Divorce lawyer shot Covid-positive wife, 55, dead before turning gun on himself in Christmas murder-suicide, cops say

A DIVORCE lawyer shot and killed his wife who had coronavirus on Christmas Day and then pulled the trigger on himself to end his life. 

John Liquori’s motive is still unknown, but Covid-19 was a factor leading up to the murder-suicide.


John Liquori shot his wife in her sleep and then shot himself[/caption]

Cindy Liquori, 55, tested positive for the virus and her husband, a well-known divorce attorney in Connecticut, may have been infected with it too, Windsor Locks Detective Sgt. Jeff Lampson told the Hartford Courant on Monday. 

The wife was at the home of her mother, Claire Palmer, who was at a hospital getting treatment for Covid-19, according to authorities. 

Cindy Liquori was sleeping at the house on Dale Street when her husband shot her, a state police source told the newspaper. 

John Liquori, 59, then shot and killed himself, according to the source.

The lawyer called his wife’s brother on Friday evening and told him to come over and take Palmer’s dogs, which Cindy Liquori was taking care of, Lampson said. 

John Liquori called the brother again not long after and “the conversation they had raised serious concerns,” the detective said. 


A motive for the Christmas Day murder-suicide is not known[/caption]

The brother arrived at the home around 6pm and found the Liquoris dead, along with a revolver. 

No evidence has been uncovered to suggest that the couple were estranged. 

Police are continuing the investigation and may serve search warrants. 

The couple’s autopsies have been administered but as of Monday afternoon, the medical examiner had not provided details.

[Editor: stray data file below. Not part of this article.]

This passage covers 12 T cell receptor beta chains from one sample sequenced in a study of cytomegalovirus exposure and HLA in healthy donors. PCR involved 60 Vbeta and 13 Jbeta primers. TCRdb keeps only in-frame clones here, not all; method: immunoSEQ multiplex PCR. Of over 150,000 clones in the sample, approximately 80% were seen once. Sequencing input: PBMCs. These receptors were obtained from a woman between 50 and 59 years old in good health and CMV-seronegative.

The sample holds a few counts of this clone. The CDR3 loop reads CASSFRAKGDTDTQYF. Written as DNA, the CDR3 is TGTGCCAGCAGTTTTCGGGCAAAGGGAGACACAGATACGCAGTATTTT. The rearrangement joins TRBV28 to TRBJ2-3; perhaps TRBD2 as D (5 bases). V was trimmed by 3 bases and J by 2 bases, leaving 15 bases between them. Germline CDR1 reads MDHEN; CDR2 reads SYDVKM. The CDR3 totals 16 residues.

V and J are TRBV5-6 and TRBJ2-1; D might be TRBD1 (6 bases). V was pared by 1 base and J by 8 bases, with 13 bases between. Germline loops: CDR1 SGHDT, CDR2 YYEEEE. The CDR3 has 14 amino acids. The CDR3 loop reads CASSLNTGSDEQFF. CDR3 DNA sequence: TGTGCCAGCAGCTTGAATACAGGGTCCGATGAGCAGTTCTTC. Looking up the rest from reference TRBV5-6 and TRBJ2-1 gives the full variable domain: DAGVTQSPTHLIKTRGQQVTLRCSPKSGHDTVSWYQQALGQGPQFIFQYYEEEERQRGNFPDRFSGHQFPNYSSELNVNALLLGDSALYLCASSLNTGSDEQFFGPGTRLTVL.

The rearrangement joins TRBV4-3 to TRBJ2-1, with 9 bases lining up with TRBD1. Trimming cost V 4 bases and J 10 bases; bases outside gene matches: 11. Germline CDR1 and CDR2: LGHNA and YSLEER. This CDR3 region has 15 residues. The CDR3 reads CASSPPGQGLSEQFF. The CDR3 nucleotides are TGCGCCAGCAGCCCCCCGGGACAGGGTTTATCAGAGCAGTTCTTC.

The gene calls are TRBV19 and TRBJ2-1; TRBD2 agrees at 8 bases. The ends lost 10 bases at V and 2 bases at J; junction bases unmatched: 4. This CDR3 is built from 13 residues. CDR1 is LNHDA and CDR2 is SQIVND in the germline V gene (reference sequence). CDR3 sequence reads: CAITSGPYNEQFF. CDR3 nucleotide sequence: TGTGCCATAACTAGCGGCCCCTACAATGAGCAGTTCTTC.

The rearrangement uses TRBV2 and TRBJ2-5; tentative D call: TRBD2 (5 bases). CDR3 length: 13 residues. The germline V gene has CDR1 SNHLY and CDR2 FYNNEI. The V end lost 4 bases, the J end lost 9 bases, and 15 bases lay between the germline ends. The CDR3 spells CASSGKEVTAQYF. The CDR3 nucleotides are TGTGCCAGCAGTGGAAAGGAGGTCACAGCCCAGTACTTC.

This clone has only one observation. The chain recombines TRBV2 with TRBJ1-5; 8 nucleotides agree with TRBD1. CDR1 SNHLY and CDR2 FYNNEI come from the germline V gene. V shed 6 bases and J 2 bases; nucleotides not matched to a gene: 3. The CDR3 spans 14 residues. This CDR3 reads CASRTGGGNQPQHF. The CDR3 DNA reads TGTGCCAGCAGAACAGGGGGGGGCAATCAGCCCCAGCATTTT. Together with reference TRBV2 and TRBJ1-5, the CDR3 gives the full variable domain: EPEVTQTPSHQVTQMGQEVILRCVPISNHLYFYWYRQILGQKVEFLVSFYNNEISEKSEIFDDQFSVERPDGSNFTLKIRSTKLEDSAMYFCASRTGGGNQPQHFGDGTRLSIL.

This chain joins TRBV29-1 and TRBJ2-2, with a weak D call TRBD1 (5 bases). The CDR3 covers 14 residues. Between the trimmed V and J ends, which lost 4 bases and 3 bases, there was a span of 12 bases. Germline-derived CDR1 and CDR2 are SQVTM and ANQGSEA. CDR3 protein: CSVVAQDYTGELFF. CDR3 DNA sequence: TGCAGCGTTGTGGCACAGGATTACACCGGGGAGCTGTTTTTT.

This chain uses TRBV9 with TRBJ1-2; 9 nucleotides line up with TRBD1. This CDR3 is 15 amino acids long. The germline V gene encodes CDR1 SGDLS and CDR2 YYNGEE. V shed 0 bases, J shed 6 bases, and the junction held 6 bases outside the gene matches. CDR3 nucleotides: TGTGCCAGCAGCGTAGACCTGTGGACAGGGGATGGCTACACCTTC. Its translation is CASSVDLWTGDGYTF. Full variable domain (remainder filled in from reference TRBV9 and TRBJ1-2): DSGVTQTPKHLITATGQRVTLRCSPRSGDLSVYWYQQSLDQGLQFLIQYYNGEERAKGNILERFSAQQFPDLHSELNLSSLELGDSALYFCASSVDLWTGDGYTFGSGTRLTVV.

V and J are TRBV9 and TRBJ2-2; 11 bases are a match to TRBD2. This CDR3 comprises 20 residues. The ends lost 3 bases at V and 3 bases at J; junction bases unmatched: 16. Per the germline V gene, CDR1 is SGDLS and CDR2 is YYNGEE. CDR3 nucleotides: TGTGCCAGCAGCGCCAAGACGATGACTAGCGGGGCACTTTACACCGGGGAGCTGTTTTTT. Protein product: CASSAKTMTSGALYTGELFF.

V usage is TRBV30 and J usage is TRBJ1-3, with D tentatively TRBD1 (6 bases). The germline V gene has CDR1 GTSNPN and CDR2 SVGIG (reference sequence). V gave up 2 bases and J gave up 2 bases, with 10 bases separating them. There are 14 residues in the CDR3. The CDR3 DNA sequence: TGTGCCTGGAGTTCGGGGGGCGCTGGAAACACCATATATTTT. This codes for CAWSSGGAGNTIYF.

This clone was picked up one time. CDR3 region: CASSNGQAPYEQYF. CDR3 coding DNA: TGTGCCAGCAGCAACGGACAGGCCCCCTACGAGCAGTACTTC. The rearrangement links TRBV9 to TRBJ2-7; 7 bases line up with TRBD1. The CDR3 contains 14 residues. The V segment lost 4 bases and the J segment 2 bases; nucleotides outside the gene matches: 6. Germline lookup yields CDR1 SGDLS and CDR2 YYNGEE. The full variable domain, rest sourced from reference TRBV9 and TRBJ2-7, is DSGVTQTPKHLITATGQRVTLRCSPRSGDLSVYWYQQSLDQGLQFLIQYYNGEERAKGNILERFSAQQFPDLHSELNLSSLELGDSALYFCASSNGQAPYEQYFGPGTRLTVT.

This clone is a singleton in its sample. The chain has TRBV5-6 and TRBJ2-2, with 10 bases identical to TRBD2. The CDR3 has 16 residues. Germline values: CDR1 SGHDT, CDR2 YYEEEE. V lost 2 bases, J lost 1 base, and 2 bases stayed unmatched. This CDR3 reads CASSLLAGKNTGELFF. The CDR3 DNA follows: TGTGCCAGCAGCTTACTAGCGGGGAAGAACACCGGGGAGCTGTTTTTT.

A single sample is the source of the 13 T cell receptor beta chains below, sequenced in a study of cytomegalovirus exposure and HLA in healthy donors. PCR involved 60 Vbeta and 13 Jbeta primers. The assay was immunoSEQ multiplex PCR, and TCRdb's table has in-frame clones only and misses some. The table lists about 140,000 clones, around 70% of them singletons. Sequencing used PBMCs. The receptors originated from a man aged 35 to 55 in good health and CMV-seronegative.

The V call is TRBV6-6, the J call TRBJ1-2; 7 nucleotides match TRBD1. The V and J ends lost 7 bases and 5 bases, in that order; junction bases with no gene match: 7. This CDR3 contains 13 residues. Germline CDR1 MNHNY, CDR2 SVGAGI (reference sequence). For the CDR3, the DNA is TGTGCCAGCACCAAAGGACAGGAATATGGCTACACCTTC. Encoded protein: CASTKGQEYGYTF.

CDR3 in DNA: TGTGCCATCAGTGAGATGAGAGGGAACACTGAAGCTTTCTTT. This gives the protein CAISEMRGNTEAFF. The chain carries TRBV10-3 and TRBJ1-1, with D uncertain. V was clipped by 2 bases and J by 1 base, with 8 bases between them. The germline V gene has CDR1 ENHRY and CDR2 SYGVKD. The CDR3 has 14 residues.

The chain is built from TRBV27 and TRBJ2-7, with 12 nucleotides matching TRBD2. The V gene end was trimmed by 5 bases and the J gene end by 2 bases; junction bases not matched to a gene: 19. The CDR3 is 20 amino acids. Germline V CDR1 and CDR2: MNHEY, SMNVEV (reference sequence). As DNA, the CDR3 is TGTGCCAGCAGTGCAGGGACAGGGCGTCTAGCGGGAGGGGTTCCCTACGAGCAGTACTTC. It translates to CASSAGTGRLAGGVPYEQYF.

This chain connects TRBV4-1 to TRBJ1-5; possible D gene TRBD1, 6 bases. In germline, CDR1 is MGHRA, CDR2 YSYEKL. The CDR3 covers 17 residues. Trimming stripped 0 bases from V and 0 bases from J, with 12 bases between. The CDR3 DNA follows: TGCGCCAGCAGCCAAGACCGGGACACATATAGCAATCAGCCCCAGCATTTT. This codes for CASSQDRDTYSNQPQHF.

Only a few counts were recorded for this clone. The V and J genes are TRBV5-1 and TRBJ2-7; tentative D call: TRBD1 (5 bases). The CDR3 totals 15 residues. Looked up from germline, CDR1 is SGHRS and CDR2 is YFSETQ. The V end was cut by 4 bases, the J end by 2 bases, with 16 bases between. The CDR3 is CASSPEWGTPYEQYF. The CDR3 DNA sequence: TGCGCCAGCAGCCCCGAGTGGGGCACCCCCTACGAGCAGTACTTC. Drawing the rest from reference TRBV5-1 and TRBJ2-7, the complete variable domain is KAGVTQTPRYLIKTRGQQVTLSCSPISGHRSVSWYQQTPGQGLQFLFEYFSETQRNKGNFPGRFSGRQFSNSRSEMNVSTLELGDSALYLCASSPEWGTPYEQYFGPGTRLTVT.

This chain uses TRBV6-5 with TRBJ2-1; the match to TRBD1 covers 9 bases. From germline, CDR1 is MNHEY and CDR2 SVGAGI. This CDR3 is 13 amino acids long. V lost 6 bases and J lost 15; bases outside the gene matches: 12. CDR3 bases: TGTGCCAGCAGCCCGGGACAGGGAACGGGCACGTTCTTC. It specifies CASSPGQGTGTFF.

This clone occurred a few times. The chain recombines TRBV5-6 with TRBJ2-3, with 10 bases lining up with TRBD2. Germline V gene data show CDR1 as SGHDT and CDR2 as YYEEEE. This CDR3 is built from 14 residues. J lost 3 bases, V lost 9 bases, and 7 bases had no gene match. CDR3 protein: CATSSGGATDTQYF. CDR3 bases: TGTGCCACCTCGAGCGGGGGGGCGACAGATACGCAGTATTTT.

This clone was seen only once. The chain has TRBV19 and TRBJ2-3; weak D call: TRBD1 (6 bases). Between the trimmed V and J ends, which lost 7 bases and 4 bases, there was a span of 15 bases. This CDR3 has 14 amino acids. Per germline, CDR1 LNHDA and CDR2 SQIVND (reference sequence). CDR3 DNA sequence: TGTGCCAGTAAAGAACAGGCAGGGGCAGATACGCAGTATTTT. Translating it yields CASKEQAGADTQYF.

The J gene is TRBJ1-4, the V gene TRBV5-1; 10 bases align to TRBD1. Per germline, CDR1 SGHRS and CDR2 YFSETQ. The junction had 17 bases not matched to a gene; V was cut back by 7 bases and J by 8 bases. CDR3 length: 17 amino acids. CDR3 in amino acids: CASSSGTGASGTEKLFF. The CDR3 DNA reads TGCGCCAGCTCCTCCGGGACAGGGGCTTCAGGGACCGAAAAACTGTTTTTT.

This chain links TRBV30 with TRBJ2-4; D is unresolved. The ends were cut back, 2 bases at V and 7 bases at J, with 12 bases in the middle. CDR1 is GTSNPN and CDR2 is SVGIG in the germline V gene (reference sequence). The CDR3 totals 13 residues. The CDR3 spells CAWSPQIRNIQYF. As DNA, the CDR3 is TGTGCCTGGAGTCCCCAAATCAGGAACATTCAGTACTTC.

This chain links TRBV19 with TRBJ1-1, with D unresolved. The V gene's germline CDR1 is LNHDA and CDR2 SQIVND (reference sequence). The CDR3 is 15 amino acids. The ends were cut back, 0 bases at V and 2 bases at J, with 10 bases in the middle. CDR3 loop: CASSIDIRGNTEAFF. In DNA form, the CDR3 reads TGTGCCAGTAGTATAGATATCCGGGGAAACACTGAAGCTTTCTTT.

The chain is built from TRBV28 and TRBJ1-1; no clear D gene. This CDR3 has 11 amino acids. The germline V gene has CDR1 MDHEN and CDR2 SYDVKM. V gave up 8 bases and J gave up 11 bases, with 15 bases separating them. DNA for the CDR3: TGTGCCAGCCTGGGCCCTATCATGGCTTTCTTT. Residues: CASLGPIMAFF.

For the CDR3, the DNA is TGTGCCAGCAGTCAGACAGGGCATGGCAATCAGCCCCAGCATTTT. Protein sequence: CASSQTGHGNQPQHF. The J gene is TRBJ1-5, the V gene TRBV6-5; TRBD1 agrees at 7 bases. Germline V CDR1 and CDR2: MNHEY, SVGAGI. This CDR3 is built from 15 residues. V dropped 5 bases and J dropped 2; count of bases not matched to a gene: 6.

John Liquori practiced law from his office in Suffield and previously worked as a family court attorney for more than three decades.

His friend, lawyer David Kelly, told the Hartford Courant that he was “someone who understood the law and how to practice it.”

“Divorce work is a brutal business under the best of circumstances,” Kelly said.

The Liquoris were “wonderful people,” Kelly said, and their deaths were “a real shock.”

Cindy Liquori owned Cindy’s Soap Cottage in East Windsor.

She had expanded her business recently, in light of the pandemic, to produce hand sanitizer and face masks.

“When the pandemic started, I wanted to ensure that my store was essential, so I hired about 15 people to make masks,” she told the Windsor Locks Patch.

“To date, we have sold over 16,000 handmade local quality masks, which I’m very proud of. We worked our tails off to get them out quickly at a great price. We also sold over 8,000 bottles of hand sanitizer.”

The Liquoris had one child together. 


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